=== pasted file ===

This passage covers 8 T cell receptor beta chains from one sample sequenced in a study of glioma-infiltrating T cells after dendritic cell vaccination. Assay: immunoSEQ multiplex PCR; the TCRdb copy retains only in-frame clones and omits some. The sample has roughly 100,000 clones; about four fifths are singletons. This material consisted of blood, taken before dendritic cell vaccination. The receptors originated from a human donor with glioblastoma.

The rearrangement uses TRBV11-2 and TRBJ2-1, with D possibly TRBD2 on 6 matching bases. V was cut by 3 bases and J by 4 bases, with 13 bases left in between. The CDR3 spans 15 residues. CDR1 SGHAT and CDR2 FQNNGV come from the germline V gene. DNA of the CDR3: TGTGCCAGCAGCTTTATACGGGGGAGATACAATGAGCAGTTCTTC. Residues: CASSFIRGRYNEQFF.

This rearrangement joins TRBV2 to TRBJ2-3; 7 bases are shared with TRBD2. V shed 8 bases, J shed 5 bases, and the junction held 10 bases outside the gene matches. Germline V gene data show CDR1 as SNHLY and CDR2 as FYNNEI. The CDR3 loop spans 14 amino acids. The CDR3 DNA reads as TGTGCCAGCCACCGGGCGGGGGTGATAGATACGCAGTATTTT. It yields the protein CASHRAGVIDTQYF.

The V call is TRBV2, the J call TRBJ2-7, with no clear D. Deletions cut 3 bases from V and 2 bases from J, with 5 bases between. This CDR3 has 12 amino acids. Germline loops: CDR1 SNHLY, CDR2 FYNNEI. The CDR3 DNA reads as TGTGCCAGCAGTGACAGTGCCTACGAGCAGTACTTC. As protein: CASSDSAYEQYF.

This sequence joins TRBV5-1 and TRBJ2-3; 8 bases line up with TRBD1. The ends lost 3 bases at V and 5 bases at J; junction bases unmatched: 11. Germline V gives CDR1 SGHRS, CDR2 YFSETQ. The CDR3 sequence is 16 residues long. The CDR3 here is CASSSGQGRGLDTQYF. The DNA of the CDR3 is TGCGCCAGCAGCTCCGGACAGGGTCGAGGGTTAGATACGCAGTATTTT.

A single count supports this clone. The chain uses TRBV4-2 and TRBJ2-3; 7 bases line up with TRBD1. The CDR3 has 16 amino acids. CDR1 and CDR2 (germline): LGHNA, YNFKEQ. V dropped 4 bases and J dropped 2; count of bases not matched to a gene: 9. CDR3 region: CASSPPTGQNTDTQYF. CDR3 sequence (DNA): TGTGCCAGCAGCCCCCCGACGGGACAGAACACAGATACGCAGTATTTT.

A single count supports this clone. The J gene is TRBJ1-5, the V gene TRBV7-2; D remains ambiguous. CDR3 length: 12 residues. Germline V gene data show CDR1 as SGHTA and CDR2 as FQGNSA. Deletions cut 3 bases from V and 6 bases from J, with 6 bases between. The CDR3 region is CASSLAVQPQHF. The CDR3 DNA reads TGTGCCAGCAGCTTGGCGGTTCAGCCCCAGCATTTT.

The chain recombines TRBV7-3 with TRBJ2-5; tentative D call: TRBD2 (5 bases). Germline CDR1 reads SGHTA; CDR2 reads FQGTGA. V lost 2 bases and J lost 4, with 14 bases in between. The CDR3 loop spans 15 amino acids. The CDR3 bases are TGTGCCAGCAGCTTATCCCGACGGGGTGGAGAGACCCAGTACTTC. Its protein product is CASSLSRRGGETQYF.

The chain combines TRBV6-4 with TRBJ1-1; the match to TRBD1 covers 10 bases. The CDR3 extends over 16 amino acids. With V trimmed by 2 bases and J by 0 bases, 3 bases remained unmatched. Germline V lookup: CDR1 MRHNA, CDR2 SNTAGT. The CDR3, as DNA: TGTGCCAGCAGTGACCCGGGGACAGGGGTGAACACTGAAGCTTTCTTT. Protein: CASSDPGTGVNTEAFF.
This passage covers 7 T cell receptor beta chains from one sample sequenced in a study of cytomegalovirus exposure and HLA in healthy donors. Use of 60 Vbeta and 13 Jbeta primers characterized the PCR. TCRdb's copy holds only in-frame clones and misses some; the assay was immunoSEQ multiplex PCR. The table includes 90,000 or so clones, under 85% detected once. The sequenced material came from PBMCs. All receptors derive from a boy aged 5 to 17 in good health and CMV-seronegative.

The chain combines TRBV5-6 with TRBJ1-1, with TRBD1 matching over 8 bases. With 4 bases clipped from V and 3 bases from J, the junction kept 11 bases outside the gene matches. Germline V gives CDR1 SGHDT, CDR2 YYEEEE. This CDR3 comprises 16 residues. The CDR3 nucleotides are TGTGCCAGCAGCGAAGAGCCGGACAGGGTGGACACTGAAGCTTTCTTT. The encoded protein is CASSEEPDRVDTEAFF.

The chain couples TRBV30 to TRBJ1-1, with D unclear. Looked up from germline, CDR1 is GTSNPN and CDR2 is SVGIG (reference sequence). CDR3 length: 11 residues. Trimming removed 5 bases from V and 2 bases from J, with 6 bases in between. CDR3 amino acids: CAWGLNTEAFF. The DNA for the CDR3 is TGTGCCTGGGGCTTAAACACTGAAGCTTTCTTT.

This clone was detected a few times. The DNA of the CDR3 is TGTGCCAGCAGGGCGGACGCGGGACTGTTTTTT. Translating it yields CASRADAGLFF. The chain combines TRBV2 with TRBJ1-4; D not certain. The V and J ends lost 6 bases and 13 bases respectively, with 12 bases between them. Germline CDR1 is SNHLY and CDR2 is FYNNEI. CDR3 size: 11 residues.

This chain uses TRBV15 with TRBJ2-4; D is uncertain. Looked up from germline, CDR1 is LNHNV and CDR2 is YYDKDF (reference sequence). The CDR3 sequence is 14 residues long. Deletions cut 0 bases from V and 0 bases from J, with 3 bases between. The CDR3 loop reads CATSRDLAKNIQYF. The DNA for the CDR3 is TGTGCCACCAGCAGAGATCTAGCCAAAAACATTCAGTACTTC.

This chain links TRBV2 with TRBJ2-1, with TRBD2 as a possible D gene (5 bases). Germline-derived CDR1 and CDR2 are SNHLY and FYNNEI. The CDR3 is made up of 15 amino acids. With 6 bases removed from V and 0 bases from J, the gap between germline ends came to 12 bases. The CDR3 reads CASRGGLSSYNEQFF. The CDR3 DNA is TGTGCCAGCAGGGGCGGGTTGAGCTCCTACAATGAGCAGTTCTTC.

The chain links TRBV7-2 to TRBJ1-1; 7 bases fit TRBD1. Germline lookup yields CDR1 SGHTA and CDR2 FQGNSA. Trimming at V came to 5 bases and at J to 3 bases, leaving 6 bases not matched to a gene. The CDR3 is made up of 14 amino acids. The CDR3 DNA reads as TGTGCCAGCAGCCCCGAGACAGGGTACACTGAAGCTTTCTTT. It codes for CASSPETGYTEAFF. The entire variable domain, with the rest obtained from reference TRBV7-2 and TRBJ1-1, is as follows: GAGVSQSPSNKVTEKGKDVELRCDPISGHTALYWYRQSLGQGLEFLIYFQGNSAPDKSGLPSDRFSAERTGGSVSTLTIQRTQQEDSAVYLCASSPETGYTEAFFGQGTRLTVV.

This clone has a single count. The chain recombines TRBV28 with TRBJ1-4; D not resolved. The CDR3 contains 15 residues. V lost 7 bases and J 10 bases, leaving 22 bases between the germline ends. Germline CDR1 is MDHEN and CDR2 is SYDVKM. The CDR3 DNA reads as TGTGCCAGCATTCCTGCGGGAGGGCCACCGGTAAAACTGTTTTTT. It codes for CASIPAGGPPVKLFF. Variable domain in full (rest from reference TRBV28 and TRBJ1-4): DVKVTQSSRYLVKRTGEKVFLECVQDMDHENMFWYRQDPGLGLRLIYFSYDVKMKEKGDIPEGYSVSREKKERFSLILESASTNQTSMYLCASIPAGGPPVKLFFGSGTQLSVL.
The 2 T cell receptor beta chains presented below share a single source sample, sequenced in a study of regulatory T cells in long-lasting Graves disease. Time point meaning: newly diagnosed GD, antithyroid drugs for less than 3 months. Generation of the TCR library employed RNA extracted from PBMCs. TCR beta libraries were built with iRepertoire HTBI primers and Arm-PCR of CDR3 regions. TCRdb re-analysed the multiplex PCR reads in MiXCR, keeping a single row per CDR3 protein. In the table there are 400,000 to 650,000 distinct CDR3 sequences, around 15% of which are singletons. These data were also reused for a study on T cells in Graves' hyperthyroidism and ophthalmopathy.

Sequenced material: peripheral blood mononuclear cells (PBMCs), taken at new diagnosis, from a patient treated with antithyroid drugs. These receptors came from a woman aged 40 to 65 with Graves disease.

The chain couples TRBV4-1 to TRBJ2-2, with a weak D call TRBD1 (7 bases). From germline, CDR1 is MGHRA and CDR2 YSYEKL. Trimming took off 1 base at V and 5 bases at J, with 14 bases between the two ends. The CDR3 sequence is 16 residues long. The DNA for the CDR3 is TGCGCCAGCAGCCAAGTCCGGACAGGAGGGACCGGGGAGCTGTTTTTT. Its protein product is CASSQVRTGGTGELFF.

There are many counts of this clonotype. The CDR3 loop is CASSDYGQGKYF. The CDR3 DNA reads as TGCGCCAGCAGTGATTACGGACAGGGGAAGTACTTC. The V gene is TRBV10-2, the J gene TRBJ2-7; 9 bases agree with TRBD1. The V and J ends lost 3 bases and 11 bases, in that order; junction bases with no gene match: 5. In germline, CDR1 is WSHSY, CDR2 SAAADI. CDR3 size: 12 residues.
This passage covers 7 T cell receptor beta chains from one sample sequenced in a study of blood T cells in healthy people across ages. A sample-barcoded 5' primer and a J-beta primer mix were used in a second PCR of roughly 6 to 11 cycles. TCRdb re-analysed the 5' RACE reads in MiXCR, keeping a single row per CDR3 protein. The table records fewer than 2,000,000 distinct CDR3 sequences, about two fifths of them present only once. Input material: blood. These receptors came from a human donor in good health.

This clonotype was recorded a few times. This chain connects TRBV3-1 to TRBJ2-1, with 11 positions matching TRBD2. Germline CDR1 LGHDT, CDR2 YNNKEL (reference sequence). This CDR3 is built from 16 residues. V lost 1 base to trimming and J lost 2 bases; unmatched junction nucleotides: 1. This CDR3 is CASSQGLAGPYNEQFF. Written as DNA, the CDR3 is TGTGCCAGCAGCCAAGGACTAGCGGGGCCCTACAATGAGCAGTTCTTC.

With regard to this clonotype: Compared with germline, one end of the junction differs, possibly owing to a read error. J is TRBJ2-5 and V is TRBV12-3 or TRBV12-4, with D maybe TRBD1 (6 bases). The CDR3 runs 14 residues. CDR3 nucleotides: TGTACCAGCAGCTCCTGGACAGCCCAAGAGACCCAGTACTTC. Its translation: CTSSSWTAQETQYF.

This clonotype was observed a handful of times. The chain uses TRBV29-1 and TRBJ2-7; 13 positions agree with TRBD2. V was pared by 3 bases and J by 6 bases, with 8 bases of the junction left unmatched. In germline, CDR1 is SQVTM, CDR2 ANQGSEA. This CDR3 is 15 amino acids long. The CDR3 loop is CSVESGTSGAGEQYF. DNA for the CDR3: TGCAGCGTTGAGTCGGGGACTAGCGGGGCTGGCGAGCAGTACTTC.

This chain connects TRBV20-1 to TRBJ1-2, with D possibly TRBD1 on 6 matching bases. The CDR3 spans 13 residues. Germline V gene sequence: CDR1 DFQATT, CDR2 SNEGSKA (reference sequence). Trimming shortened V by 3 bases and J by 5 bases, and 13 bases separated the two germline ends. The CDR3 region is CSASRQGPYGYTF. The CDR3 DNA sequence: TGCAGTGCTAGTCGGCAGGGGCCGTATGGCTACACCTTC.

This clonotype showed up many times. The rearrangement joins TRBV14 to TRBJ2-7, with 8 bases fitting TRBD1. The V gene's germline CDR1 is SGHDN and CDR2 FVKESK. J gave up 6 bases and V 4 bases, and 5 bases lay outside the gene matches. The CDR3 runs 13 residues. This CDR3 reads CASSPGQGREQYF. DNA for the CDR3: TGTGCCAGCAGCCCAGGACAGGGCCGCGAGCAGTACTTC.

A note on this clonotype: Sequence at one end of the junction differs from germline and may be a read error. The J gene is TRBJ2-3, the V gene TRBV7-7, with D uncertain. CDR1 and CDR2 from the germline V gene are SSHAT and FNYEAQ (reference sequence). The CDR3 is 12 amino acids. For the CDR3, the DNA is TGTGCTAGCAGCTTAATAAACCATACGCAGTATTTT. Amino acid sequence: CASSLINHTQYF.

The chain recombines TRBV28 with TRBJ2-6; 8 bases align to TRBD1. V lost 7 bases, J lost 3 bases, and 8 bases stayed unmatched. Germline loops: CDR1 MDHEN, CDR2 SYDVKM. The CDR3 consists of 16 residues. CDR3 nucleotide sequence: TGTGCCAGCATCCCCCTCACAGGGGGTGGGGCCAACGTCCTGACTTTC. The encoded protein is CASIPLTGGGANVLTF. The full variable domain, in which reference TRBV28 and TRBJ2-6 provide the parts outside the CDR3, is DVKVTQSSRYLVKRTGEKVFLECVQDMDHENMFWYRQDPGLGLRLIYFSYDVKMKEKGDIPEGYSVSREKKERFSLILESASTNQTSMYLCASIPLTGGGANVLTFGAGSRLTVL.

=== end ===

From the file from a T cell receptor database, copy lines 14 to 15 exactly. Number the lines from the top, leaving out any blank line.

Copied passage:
This chain uses TRBV15 with TRBJ2-4; D is uncertain. Looked up from germline, CDR1 is LNHNV and CDR2 is YYDKDF (reference sequence). The CDR3 sequence is 14 residues long. Deletions cut 0 bases from V and 0 bases from J, with 3 bases between. The CDR3 loop reads CATSRDLAKNIQYF. The DNA for the CDR3 is TGTGCCACCAGCAGAGATCTAGCCAAAAACATTCAGTACTTC.

This chain links TRBV2 with TRBJ2-1, with TRBD2 as a possible D gene (5 bases). Germline-derived CDR1 and CDR2 are SNHLY and FYNNEI. The CDR3 is made up of 15 amino acids. With 6 bases removed from V and 0 bases from J, the gap between germline ends came to 12 bases. The CDR3 reads CASRGGLSSYNEQFF. The CDR3 DNA is TGTGCCAGCAGGGGCGGGTTGAGCTCCTACAATGAGCAGTTCTTC.